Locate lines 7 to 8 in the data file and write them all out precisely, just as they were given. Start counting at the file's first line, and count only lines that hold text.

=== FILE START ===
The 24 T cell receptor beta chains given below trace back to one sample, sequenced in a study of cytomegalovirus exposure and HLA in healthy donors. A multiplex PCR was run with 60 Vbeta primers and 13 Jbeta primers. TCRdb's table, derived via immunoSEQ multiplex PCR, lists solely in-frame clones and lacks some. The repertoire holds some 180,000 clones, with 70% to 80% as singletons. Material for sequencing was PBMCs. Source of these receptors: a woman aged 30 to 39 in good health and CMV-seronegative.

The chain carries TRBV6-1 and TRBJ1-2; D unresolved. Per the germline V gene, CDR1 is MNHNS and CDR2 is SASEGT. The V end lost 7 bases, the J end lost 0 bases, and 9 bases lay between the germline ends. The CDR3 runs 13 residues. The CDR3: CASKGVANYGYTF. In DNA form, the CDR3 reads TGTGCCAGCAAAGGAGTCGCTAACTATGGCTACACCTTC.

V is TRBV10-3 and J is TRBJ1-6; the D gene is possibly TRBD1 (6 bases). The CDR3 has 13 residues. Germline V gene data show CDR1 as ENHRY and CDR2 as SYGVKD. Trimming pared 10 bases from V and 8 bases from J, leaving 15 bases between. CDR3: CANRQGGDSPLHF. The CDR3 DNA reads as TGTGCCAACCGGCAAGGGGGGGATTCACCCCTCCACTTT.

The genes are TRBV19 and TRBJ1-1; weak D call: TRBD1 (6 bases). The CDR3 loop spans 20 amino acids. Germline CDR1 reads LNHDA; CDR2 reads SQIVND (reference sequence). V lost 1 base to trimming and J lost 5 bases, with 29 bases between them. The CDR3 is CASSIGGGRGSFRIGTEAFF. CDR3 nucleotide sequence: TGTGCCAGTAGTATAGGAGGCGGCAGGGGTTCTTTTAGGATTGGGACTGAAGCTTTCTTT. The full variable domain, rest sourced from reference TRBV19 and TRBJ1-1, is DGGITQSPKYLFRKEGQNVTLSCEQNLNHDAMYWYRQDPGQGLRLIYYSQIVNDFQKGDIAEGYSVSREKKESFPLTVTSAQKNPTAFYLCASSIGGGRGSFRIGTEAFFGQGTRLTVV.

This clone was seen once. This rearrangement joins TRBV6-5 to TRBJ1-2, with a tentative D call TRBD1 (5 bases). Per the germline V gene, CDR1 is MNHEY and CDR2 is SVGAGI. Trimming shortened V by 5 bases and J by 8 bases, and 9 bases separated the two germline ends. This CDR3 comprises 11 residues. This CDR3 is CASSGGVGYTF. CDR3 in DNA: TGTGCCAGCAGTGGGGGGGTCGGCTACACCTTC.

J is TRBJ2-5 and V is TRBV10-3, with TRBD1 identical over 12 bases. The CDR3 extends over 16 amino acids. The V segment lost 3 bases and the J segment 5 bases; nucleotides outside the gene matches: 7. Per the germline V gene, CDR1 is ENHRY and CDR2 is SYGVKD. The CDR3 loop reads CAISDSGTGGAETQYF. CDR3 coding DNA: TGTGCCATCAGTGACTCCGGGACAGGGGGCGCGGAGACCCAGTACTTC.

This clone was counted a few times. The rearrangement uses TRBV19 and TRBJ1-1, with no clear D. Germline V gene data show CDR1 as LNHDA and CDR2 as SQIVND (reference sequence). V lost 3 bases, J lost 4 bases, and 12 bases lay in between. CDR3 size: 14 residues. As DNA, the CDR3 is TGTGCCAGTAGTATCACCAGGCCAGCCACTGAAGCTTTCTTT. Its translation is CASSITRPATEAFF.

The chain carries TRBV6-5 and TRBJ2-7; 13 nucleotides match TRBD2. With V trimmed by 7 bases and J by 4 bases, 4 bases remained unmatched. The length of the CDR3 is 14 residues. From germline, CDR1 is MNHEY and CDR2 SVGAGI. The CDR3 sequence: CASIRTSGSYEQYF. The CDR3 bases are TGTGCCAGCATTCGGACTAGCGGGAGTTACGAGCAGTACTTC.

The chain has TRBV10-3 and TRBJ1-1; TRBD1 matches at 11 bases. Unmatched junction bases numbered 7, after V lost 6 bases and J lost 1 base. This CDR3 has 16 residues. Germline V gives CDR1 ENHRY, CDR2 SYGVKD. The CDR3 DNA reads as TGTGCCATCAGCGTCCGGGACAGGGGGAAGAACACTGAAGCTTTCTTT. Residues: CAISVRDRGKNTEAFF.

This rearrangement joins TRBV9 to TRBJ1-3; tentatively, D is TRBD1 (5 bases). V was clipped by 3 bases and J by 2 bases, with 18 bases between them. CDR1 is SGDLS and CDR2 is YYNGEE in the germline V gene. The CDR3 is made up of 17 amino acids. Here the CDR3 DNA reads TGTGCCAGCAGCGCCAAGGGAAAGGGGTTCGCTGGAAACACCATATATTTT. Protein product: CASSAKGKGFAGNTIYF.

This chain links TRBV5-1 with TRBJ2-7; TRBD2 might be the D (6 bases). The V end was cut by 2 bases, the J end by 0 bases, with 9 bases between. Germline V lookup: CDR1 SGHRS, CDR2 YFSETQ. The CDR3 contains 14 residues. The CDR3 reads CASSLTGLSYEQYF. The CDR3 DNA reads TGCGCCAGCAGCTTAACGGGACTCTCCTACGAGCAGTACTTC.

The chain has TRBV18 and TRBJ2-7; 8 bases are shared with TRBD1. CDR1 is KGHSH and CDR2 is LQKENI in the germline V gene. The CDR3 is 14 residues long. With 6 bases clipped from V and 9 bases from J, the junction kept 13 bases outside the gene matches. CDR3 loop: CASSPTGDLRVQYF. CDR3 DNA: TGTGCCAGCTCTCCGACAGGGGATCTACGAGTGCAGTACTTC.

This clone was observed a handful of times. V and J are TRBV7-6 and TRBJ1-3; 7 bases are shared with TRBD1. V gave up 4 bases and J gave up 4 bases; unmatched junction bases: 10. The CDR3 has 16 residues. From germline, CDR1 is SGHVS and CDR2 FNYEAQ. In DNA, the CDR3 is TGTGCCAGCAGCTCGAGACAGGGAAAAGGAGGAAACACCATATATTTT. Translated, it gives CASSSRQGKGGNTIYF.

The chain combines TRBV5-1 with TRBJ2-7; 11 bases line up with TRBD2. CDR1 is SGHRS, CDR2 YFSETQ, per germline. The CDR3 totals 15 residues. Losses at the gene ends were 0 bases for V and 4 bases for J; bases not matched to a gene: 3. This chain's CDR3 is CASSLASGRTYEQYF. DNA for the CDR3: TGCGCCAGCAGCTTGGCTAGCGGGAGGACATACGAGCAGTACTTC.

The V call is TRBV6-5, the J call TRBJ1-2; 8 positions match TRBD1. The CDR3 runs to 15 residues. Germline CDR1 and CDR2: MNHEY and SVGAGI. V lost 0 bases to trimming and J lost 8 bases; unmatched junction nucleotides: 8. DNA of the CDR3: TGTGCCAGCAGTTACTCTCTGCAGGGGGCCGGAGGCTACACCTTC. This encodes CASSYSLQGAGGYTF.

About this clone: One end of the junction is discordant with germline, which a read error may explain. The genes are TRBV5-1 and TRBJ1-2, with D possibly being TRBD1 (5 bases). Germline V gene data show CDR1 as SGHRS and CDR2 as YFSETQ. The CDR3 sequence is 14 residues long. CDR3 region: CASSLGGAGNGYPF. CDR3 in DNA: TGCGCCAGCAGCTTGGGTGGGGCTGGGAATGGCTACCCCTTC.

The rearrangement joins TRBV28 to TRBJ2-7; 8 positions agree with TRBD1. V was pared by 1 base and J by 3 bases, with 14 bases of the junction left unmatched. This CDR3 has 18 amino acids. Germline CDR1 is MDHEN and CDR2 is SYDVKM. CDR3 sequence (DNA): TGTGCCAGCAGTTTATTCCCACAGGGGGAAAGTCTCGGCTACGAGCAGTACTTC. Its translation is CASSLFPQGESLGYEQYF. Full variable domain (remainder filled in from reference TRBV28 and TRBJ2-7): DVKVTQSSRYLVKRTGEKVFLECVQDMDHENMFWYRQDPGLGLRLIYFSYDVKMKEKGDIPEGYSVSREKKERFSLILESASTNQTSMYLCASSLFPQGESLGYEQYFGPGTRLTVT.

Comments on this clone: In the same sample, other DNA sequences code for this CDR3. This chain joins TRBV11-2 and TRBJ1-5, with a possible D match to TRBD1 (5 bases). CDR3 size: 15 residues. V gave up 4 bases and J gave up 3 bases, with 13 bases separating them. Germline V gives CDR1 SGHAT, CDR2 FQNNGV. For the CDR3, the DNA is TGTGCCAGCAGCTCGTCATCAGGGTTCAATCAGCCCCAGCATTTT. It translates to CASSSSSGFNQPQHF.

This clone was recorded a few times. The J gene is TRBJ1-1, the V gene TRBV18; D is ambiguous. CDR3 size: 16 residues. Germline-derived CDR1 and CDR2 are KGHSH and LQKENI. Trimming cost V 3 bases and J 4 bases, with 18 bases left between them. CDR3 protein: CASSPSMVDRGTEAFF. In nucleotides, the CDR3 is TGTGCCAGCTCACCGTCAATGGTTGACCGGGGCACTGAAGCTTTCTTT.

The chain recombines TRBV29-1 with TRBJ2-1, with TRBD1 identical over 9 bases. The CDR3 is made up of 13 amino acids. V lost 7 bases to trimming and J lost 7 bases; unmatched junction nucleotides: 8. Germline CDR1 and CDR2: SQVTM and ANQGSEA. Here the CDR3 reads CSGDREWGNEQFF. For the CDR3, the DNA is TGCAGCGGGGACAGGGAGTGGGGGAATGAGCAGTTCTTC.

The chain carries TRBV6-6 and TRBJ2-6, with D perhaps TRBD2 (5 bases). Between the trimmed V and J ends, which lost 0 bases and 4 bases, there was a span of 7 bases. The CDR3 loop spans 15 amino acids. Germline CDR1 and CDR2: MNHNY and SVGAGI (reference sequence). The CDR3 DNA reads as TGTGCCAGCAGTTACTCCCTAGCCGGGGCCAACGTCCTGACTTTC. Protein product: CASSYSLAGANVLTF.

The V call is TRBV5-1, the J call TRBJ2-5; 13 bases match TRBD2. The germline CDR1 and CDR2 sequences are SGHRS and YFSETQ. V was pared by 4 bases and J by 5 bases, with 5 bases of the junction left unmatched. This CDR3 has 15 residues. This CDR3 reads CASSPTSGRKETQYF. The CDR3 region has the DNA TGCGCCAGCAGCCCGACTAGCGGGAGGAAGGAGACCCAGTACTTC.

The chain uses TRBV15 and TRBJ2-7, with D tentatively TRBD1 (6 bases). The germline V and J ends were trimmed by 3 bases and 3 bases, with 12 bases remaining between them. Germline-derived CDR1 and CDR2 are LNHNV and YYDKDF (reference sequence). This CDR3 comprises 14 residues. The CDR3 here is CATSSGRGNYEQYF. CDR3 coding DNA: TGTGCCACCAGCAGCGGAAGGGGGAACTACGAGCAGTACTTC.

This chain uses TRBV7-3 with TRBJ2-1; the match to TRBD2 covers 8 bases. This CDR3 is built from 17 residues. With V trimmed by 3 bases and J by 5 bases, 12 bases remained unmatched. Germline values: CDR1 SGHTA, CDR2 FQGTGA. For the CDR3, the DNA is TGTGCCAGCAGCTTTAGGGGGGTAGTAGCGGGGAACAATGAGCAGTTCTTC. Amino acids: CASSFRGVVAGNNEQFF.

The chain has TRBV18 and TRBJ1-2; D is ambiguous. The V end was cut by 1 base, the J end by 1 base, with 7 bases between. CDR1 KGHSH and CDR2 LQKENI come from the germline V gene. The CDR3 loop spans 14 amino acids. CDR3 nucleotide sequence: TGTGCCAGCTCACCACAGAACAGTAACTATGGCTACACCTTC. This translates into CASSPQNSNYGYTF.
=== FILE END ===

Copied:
This clone was counted a few times. The rearrangement uses TRBV19 and TRBJ1-1, with no clear D. Germline V gene data show CDR1 as LNHDA and CDR2 as SQIVND (reference sequence). V lost 3 bases, J lost 4 bases, and 12 bases lay in between. CDR3 size: 14 residues. As DNA, the CDR3 is TGTGCCAGTAGTATCACCAGGCCAGCCACTGAAGCTTTCTTT. Its translation is CASSITRPATEAFF.

The chain carries TRBV6-5 and TRBJ2-7; 13 nucleotides match TRBD2. With V trimmed by 7 bases and J by 4 bases, 4 bases remained unmatched. The length of the CDR3 is 14 residues. From germline, CDR1 is MNHEY and CDR2 SVGAGI. The CDR3 sequence: CASIRTSGSYEQYF. The CDR3 bases are TGTGCCAGCATTCGGACTAGCGGGAGTTACGAGCAGTACTTC.